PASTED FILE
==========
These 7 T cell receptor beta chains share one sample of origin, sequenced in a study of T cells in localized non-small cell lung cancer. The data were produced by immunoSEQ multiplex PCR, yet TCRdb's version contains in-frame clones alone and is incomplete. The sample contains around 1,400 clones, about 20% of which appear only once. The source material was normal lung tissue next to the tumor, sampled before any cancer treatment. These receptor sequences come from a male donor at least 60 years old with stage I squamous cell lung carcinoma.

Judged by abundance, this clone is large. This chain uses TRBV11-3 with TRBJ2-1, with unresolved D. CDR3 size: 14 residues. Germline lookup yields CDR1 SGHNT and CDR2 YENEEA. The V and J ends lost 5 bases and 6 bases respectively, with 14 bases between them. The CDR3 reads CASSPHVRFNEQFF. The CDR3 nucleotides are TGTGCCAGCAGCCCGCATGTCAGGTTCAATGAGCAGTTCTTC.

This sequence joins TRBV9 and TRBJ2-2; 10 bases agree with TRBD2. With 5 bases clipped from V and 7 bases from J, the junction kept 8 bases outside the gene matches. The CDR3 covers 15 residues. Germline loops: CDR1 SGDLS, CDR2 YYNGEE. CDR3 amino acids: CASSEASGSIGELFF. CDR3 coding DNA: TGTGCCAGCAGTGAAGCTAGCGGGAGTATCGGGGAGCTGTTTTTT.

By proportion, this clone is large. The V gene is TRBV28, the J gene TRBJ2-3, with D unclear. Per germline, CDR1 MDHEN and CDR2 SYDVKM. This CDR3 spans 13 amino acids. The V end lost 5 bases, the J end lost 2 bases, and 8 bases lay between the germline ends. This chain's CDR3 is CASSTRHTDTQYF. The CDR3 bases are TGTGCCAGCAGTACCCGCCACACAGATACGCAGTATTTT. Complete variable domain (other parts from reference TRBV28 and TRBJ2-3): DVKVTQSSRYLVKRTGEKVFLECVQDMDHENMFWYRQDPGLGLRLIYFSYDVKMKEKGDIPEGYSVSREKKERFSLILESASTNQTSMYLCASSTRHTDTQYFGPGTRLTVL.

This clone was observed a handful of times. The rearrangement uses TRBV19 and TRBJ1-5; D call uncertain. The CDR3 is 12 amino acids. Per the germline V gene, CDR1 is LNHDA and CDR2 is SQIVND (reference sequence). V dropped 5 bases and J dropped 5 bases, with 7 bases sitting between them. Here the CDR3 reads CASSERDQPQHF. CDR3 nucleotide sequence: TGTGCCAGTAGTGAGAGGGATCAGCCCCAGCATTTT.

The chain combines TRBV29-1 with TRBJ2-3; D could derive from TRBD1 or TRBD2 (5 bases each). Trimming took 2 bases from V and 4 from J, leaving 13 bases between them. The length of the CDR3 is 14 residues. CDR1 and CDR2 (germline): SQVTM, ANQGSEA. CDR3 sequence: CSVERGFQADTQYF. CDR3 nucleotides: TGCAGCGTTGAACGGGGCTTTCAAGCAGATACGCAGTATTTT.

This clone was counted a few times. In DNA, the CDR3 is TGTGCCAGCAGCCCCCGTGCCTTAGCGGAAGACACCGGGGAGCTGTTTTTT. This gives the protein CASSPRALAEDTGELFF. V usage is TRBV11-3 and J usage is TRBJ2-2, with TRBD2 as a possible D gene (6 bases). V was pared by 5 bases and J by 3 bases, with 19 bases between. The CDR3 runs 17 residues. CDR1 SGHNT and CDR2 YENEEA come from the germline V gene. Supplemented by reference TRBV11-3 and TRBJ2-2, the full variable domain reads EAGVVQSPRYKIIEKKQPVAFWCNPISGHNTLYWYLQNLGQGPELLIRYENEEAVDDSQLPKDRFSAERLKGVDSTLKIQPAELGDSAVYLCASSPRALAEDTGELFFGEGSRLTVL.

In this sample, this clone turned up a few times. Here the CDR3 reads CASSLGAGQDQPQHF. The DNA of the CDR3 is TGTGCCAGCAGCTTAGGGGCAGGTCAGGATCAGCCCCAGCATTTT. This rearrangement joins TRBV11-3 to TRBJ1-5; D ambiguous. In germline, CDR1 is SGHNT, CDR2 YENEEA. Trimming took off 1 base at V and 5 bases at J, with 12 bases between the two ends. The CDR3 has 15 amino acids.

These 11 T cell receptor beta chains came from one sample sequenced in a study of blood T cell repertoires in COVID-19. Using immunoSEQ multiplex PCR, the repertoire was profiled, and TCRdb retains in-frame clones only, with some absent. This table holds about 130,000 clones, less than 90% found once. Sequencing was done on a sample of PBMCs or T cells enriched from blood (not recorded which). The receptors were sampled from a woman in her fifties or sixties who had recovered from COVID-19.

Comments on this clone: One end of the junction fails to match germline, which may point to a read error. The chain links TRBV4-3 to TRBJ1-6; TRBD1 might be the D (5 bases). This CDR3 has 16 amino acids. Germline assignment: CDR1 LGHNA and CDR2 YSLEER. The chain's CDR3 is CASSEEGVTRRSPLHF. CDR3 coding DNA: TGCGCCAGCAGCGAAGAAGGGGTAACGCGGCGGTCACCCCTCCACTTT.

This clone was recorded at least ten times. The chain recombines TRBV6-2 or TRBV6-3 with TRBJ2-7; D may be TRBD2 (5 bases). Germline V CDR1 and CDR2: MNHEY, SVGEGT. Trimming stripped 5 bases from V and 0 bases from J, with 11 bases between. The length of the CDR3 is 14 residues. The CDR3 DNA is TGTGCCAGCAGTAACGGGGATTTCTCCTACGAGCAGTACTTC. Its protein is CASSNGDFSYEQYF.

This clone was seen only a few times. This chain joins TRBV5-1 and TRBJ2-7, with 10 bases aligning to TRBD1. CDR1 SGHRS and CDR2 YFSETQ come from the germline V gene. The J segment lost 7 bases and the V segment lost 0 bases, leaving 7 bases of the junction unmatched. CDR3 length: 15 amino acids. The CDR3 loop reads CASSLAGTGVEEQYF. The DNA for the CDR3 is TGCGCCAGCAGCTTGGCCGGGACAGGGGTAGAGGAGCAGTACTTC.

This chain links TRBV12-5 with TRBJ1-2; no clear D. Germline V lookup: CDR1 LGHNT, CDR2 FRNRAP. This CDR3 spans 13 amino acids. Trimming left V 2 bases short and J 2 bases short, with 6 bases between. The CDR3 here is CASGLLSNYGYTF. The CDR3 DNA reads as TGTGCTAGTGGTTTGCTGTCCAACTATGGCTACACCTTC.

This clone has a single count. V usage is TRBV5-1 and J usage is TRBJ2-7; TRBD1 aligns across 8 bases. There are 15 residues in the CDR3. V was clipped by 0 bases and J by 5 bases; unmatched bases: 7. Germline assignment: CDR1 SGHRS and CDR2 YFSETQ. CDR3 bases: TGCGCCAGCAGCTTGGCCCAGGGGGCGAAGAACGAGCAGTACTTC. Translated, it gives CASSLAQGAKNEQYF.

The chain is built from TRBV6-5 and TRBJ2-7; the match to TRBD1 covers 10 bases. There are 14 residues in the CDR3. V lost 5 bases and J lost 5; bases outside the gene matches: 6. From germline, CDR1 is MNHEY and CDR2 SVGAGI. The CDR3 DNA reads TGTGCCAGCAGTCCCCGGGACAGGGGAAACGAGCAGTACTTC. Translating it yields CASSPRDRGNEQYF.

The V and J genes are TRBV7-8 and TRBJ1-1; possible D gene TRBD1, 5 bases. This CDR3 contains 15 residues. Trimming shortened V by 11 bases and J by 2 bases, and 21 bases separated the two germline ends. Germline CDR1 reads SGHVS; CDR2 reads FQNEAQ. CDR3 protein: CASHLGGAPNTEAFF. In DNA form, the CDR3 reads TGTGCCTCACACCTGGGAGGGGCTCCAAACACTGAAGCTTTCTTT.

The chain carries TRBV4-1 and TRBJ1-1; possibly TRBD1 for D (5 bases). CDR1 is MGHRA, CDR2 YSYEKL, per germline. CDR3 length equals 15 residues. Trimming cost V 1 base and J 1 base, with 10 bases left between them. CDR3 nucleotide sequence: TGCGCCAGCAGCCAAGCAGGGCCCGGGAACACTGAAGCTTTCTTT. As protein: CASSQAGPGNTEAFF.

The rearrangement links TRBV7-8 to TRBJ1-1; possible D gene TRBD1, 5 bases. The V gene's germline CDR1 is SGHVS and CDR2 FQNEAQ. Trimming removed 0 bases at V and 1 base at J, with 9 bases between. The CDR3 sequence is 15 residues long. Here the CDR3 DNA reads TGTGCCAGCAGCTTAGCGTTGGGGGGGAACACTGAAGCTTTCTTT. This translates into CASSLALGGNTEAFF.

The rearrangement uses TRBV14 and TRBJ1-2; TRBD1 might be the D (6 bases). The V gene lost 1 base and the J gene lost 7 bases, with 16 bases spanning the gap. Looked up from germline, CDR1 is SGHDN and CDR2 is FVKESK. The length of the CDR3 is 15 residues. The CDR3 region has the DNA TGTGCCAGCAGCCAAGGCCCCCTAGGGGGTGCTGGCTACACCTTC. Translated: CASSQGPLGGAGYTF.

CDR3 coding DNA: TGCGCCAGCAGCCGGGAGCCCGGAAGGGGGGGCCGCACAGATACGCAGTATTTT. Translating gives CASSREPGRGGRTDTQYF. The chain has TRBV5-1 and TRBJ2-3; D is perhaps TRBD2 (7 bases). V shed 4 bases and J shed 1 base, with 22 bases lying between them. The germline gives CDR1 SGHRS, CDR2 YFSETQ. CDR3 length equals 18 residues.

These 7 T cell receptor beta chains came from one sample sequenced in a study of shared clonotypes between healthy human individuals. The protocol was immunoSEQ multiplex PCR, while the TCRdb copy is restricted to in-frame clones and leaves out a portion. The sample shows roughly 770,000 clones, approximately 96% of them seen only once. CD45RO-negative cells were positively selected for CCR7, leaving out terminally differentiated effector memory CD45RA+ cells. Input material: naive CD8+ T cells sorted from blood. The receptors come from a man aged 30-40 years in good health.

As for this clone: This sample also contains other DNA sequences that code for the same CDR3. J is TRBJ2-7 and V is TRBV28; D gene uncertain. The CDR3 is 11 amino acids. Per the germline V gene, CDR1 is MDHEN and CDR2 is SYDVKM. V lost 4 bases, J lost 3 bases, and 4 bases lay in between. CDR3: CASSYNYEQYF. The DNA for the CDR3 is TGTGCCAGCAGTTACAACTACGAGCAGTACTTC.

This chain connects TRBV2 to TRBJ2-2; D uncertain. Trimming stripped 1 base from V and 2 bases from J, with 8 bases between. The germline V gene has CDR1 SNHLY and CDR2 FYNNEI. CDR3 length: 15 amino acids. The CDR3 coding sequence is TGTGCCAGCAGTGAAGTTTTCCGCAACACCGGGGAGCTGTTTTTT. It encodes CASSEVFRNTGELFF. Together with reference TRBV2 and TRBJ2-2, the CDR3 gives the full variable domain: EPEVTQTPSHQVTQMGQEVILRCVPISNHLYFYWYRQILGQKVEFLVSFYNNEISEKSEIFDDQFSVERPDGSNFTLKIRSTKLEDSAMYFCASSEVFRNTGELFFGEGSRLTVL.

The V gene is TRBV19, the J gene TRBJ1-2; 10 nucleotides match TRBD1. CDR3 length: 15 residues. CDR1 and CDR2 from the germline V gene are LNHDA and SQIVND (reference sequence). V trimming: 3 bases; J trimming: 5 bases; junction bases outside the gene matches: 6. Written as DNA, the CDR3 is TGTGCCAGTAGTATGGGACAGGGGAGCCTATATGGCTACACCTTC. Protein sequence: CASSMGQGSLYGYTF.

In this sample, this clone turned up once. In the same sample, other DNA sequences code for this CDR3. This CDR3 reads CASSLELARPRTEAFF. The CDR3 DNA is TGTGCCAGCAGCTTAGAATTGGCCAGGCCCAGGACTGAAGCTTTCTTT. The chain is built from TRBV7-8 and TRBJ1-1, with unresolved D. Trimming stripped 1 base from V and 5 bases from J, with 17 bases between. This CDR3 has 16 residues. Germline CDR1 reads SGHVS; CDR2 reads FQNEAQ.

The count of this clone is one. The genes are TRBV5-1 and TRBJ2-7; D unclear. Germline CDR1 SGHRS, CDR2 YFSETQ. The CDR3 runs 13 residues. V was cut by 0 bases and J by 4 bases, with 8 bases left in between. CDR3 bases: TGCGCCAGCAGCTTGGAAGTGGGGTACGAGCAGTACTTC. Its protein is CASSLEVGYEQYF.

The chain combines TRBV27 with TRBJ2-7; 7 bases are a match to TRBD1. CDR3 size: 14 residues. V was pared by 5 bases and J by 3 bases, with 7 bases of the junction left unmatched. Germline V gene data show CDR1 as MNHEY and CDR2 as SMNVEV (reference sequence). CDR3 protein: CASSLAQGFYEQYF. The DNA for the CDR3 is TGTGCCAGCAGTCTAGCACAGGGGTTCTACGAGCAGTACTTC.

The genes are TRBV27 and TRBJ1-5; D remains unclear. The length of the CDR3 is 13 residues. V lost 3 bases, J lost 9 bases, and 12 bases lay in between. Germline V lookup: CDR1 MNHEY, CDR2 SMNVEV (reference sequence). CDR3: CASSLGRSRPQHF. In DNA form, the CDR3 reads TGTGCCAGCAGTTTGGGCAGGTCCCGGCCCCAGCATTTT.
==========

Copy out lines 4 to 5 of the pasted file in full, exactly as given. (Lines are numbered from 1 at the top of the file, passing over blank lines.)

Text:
By proportion, this clone is large. The V gene is TRBV28, the J gene TRBJ2-3, with D unclear. Per germline, CDR1 MDHEN and CDR2 SYDVKM. This CDR3 spans 13 amino acids. The V end lost 5 bases, the J end lost 2 bases, and 8 bases lay between the germline ends. This chain's CDR3 is CASSTRHTDTQYF. The CDR3 bases are TGTGCCAGCAGTACCCGCCACACAGATACGCAGTATTTT. Complete variable domain (other parts from reference TRBV28 and TRBJ2-3): DVKVTQSSRYLVKRTGEKVFLECVQDMDHENMFWYRQDPGLGLRLIYFSYDVKMKEKGDIPEGYSVSREKKERFSLILESASTNQTSMYLCASSTRHTDTQYFGPGTRLTVL.

This clone was observed a handful of times. The rearrangement uses TRBV19 and TRBJ1-5; D call uncertain. The CDR3 is 12 amino acids. Per the germline V gene, CDR1 is LNHDA and CDR2 is SQIVND (reference sequence). V dropped 5 bases and J dropped 5 bases, with 7 bases sitting between them. Here the CDR3 reads CASSERDQPQHF. CDR3 nucleotide sequence: TGTGCCAGTAGTGAGAGGGATCAGCCCCAGCATTTT.